Of course, when it comes to the Vatican and dates, one mustn't be too credulous: if the date is not published on the Vatican's official Bollettino, there's no guarantee. Pray.
[Hat tip to Brian Mershon, via Rorate Caeli]
News reports of an impending papal document freeing the traditional Latin Mass from the restrictions of the 1988 indult were all over the media throughout 2006, the first time in many years that the old liturgy had been so newsworthy. In October I got a call from Relevant Radio, a Catholic radio network whose programming appears on several dozen stations across the country as well as through a live feed on the Internet, asking me to discuss these reports and explain their significance on the air.
A couple of weeks after a friendly appearance on the network’s morning show, Morning Air, I was scheduled to appear on Relevant Radio’s hour-long call-in program called “Searching the Word.” Of the 200 or so radio appearances I’ve made over the past couple of years, this was far and away the most satisfying, and the one to which I turn my attention here.
The long and the short of it is this: it’s suddenly become all right to say things that for years have been played down or suppressed in the Catholic media.
In the first segment, before we took calls, I discussed the old Mass with host Chuck Neff, and explained why the Pope’s rumored initiative – which I said had to be more than just a rumor at that point – was a wonderful step forward for the whole Church. It would restore the sacred to our parishes, increase vocations, and bring back some of those souls who had been so disillusioned by the liturgical changes that they had stayed away from the Church for good. I talked about the sacrifices that many families make to attend the relatively few traditional Masses available now – driving hours each way, even relocating across the country in order to sanctify their souls at this copious font of grace. And I quoted the passage from Cardinal Joseph Ratzinger’s 1997 book, Salt of the Earth that by now I’ve committed to memory: “I am of the opinion, to be sure, that the old rite should be granted to those who desire it. It’s impossible to see what could be dangerous or unacceptable about that. A community is calling its very being into question when it suddenly declares that what until now was its holiest and highest possession is strictly forbidden, and makes the longing for it seem downright indecent.”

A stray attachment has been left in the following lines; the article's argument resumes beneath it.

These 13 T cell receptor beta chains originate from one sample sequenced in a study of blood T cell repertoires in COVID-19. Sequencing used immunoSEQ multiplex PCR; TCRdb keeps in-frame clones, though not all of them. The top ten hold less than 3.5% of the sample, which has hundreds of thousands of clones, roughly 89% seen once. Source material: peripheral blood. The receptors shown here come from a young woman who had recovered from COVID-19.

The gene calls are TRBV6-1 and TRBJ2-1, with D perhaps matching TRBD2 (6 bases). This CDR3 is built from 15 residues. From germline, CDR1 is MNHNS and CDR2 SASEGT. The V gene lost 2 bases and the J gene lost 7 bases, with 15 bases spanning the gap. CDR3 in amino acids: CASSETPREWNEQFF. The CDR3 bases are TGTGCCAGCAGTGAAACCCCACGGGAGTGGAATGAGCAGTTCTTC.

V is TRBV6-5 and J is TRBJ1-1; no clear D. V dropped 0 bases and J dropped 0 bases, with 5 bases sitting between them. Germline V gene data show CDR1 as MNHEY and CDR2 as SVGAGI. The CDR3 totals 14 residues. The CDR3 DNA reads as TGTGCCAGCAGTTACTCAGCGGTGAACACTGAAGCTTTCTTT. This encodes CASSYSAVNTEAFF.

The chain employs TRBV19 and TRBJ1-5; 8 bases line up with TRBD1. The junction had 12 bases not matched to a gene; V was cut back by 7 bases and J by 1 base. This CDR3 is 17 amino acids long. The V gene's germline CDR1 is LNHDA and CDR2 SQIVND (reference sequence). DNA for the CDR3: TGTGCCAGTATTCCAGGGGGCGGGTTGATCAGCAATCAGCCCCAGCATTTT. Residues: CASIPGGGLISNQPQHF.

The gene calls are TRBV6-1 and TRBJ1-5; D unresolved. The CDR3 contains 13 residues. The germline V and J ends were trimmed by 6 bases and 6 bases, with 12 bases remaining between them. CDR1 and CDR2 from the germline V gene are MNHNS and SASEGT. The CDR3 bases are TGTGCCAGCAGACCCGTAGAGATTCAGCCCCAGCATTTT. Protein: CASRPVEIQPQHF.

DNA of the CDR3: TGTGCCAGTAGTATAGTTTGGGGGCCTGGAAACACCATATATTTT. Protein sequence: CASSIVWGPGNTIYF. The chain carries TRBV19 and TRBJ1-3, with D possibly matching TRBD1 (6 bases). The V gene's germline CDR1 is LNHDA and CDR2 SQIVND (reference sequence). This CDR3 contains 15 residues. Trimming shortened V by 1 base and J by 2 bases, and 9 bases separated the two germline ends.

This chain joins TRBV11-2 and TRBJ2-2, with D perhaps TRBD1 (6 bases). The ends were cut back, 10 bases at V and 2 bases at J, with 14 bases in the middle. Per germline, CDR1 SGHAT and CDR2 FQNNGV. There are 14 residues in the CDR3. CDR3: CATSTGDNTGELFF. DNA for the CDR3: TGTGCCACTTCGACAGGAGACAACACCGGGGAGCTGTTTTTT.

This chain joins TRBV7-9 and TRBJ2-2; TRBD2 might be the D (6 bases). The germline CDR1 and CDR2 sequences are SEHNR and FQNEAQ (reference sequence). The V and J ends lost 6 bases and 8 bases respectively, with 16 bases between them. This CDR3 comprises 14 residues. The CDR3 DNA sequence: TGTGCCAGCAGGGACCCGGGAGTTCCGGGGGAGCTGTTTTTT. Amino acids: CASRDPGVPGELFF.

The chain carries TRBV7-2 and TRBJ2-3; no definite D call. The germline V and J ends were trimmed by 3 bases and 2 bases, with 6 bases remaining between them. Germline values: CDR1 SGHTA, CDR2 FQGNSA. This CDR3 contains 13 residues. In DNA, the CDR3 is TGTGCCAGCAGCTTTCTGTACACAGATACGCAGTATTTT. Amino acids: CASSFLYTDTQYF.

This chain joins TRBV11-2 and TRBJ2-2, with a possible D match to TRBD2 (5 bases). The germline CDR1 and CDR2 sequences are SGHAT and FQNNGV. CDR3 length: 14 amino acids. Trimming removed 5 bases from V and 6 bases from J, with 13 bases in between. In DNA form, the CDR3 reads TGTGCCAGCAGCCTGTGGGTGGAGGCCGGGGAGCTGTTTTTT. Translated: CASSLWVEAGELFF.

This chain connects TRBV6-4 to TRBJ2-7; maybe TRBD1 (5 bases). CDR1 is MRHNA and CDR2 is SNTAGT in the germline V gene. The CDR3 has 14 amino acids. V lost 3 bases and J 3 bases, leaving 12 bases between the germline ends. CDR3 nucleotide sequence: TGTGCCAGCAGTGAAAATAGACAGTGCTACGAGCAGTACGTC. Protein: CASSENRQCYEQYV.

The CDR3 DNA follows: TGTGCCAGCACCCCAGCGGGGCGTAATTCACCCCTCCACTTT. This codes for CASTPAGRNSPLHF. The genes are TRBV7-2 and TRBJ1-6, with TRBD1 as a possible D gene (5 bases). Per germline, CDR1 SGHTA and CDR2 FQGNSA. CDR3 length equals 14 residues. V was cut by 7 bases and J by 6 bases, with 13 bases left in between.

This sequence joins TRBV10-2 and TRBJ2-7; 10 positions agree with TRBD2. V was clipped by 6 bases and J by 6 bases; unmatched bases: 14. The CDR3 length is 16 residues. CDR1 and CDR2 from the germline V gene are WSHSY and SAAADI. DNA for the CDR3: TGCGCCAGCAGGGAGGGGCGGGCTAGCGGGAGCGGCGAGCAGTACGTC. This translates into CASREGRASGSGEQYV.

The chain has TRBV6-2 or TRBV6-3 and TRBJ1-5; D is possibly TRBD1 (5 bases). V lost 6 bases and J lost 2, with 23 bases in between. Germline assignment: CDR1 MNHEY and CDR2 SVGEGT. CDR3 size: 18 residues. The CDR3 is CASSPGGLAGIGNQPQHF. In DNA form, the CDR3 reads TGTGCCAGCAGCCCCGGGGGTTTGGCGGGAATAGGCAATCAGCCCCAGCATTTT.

Neff was receptive and friendly, but the calls began inauspiciously. The first came from a woman in Texas who managed, in two minutes, to repeat just about every major misconception and fallacy I’d ever heard about the traditional liturgy – it was like listening to the entire community of liturgical vandals from the 1970s, rolled into a single person. I was told that “no one understood” the old Mass thanks to the use of Latin and the priest’s having his “back to the people,” that there was nothing special about Latin anyway, that I was wrong to say the traditional Mass was older than the Council of Trent (1545-1563) – you get the idea.